Business Today
Deficient monsoon puts 4 states, 5 crops at highest risk: Crisil Research

As per CRISIL's deficient rainfall impact parameter (DRIP), four states of Bihar, Karnataka, Maharashtra and Uttar Pradesh will be hurt most by deficient rains and these states contribute 34 per cent of total foodgrain production in India.

Deficient monsoon puts 4 states, 5 crops at highest risk: Crisil Research

As many as four states, which contribute more than one-third of total foodgrain output, and five crops totals to one-fourth of total output are most hurt by deficient rains , a rating agency said on Wednesday.

As per CRISIL's deficient rainfall impact parameter (DRIP), four states of Bihar, Karnataka, Maharashtra and Uttar Pradesh will be hurt most by deficient rains and these states contribute 34 per cent of total foodgrain production in India.

Crops of jowar, soyabean, tur, maize and cotton are the most hit by deficient monsoon, and of these four food crops, besides cotton, contribute 26 per cent of the total foodgrain and oilseed output.

"..importance of monsoon, and...agriculture, is magnified because the non-farm part of the Indian economy has been struggling, as underscored by poor investment and manufacturing activity," Crisil Research said in a release.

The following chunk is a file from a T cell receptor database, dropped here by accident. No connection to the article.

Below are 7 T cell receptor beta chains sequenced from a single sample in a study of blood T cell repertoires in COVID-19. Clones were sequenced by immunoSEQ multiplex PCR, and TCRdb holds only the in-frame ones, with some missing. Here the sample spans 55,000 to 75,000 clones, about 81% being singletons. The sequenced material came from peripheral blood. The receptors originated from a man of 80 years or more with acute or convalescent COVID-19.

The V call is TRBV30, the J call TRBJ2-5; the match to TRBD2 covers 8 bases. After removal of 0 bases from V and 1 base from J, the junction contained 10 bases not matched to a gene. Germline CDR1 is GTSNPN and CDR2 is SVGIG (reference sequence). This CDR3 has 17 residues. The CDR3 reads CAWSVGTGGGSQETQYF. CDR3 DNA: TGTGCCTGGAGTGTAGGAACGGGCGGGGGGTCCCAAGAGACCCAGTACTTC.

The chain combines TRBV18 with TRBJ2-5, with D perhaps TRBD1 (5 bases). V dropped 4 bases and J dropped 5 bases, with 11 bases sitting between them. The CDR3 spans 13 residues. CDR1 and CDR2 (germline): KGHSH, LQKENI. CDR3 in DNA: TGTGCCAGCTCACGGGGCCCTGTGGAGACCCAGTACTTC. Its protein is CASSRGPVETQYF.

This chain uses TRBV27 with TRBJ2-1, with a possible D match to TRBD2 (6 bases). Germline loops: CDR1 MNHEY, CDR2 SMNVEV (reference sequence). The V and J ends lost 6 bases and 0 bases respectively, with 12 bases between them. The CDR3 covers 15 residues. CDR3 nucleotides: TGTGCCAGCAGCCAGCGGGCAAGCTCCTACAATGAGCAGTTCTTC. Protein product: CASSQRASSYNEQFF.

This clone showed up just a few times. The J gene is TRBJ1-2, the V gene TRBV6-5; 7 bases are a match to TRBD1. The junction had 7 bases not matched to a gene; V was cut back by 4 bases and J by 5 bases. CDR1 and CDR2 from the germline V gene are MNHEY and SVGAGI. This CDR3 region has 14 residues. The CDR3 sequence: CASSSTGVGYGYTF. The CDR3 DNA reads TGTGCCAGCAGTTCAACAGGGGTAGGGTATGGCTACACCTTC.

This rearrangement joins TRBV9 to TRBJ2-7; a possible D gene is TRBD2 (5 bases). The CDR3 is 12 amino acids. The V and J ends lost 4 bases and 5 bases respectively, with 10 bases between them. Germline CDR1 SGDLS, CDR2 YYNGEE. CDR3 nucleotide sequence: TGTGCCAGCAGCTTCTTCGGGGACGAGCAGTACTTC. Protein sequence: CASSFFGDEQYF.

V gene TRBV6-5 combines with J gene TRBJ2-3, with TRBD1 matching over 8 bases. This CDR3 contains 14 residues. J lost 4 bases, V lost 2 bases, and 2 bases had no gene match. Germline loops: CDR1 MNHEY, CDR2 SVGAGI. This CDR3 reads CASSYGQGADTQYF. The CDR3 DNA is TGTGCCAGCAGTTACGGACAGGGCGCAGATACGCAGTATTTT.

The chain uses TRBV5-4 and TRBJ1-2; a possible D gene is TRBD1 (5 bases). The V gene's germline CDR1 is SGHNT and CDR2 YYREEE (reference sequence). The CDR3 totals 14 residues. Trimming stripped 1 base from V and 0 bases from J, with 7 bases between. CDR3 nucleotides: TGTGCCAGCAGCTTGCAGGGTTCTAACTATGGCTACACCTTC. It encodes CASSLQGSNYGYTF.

"If monsoon ends up being deficient overall this fiscal, too, it would mark two failures in a row, which will be harder to deal with," it said.

Meanwhile, Crisil maintained its overall GDP growth forecast of 7.4 per cent for fiscal 2016 with agriculture growing at a sub-trend rate of 1.5 per cent on a weak base of last fiscal.

The impact of deficient rainfall is getting increasingly amplified because holistic efforts to reduce structural vulnerabilities are lacking, Crisil Chief Economist Dharmakirti Joshi said.

"We believe investing in Indian agriculture's future has become economically and politically critical. The government needs to change the templates, and quickly so," Joshi added.

The report also pointed input and output price movements have been quite unfavorable to the farming community.

"The last few years have seen a sharp rise in wages and other input costs, while the increase in output prices was restrained, which reduced cultivation income and hit profit," it added.

According to the India Meteorological Department (IMD, rainfall deficit has widened to 10 per cent and is projected to rise to 12 per cent by the end of monsoon season next month.

Get latest news & live updates on the go on your phone with our News App. Download The Business Today news app on your device
More from IN DEPTH